“There a lot of ways you can be in danger: mentally, physically, socially,” said Justin. “So, when you’re in an environment where you’re protected that [idea of a safe space] solidifies.”

But during a time when Black Lives Matter is added to syllabi and deaths and beatings of students just like them are flashed on the nightly news, Black students, just like anti-Vietnam students at Kent State and pro-feminist students at Berkeley or any college student in the history of American turmoil, respond to campus microaggressions politically and proactively.

Jireh volunteers with Assata’s Daughters, a mentoring programs and activism group that helped with organizing protests against Mayor Rahm Emanuel, former Illinois State’s Attorney Anita Alvarez, and the death of Rekia Boyd.

Kelsey uses his creative chops from Columbia to write articles for Ebony magazine and his own blog, “Made In Stone,” about his experience as a millennial Black man.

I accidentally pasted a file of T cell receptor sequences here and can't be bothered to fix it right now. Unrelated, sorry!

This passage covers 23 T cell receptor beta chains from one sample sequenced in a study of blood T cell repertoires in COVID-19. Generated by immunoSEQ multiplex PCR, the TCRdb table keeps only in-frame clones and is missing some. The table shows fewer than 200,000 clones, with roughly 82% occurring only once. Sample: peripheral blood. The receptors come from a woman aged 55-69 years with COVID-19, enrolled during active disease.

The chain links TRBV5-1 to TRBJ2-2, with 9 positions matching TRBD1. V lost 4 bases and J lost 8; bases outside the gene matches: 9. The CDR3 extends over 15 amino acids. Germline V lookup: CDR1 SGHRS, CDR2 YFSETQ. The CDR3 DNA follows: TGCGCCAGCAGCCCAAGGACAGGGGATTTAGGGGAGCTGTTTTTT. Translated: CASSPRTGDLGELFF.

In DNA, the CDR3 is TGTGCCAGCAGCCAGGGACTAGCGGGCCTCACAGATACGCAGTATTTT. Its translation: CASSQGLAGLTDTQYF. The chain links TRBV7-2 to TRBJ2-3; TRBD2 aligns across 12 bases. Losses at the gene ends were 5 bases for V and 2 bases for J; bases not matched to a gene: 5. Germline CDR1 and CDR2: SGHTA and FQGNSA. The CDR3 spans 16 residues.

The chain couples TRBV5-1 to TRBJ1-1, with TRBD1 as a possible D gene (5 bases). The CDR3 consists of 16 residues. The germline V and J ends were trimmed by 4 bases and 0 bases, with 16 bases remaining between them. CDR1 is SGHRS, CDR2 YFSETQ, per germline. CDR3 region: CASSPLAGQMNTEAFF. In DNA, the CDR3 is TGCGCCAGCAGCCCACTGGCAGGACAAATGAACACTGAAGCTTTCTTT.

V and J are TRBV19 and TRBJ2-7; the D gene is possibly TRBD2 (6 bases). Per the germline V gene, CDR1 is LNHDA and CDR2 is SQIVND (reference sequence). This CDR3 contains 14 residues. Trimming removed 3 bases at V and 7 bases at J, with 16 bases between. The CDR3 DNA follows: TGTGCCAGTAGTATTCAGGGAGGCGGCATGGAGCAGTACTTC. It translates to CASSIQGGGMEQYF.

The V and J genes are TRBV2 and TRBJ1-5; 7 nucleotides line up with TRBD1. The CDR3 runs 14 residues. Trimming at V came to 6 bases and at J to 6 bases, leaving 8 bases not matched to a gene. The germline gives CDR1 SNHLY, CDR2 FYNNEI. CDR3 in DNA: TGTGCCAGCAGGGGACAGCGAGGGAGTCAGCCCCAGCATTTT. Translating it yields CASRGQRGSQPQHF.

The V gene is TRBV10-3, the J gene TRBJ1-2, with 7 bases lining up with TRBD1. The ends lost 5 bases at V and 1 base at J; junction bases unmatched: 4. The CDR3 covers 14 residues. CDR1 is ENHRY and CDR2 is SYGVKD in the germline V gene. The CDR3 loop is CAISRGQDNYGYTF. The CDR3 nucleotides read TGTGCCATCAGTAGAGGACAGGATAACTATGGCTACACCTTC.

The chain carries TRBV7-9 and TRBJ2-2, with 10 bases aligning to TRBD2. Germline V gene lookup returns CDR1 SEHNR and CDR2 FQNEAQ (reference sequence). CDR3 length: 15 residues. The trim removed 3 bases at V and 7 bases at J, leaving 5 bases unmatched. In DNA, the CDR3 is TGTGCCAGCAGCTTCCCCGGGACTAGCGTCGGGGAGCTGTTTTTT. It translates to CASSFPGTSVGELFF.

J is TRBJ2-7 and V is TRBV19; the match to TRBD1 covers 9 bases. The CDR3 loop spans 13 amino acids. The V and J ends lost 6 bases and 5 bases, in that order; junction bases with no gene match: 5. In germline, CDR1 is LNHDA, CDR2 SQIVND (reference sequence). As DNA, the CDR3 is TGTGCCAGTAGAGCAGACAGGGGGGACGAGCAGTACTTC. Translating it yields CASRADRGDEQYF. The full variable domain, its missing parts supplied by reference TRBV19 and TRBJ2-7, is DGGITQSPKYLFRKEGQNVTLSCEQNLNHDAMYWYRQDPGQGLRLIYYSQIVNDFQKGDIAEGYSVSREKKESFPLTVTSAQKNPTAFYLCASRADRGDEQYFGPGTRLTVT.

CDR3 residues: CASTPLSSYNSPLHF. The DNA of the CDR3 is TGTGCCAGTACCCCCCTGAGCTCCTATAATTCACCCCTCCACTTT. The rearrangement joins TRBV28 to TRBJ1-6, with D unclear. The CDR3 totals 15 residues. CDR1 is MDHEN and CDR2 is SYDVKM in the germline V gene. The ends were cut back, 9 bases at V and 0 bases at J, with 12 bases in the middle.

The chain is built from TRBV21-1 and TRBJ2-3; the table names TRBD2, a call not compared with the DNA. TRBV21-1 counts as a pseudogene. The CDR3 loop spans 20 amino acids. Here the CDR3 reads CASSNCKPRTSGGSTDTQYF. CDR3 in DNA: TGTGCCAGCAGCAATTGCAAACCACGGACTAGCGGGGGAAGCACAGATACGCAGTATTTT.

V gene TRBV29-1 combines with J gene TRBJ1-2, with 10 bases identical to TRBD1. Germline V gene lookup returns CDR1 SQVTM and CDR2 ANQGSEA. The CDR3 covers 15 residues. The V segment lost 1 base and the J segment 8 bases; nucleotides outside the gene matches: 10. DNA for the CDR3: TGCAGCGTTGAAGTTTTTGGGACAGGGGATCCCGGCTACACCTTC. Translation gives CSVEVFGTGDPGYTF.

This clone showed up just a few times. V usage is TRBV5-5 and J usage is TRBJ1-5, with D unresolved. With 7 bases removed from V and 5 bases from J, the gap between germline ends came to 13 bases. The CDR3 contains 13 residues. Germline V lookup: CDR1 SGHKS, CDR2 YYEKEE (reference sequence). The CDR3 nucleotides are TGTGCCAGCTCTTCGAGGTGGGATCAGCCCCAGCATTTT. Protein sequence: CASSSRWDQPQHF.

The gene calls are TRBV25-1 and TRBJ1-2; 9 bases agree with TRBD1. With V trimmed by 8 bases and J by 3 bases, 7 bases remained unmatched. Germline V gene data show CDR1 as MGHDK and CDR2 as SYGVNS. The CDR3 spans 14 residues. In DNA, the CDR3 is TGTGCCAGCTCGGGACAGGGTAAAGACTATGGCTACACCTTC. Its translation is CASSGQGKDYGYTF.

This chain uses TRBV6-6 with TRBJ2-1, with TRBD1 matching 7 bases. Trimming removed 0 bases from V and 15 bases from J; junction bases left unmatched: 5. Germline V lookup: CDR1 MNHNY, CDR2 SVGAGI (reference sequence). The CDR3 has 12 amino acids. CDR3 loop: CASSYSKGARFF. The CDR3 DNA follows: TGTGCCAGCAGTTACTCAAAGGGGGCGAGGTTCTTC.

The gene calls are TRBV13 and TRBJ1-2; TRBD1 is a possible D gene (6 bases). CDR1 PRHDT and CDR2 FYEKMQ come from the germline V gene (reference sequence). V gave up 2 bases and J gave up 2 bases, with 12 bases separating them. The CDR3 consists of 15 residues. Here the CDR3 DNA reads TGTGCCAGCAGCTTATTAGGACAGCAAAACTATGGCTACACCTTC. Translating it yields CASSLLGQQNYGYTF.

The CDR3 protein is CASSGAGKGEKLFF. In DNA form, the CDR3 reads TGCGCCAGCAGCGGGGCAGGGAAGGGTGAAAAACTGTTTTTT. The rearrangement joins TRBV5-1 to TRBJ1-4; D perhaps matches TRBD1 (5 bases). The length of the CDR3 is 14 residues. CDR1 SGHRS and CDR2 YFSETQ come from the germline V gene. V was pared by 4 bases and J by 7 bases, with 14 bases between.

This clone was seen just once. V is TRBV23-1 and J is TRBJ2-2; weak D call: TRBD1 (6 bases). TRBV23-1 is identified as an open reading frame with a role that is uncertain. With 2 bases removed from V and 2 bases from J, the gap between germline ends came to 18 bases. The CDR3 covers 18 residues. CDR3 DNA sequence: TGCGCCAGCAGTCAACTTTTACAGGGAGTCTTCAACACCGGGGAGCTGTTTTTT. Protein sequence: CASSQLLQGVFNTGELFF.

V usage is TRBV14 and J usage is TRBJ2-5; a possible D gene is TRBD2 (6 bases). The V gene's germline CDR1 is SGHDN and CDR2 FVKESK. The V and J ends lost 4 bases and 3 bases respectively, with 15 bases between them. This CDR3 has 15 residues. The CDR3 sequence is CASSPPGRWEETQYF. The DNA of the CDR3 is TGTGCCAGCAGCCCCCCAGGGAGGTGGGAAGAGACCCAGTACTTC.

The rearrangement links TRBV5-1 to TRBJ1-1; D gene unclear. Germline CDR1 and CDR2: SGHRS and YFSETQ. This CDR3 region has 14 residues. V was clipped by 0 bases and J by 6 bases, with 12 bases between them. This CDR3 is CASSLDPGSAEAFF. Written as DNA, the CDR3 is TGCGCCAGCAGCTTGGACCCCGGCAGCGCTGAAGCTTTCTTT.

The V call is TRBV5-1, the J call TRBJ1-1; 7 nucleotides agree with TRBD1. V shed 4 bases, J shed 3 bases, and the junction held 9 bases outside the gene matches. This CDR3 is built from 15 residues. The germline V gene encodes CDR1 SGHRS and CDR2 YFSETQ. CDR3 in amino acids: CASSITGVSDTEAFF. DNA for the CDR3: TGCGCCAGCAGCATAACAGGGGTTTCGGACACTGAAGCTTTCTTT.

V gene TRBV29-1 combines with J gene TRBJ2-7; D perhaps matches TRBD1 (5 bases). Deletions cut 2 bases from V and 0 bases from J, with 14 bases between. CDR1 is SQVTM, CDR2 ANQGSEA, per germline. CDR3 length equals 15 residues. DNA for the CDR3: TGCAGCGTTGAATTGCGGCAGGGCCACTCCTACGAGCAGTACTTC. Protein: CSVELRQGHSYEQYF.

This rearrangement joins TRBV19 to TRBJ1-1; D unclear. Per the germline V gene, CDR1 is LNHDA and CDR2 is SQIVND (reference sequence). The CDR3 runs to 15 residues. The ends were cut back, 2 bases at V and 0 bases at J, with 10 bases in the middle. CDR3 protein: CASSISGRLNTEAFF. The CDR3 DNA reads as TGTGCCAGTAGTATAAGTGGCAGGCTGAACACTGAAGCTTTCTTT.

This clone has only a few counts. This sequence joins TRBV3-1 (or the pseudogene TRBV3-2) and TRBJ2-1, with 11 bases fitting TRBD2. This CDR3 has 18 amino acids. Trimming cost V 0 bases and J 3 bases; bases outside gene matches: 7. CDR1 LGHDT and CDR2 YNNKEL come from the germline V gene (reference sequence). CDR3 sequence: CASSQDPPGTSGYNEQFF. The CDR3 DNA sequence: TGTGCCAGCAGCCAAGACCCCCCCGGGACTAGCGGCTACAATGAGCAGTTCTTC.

Tulie joined Sigma Gamma Rho — a historically Black sorority that was founded by educators — that promises community outreach through kids’ education programs.

From the boisterous claps of protests to the subtle riffs of volunteering, these and other Black college students leave their marks on their institutions. After going from statistic to statistic, Black students are walking onto these college campuses like heroes, unaware that the fight has just begun, but as college students chanted when they protested Donald Trump’s rally at UIC, as Kendrick Lamar rapped in his Grammy-winning album “To Pimp a Butterfly,”

“We gon’ be alright/We gon’ be alright/We gon’ be alright.

“Do you hear me, do you feel me? We gon’ be alright.”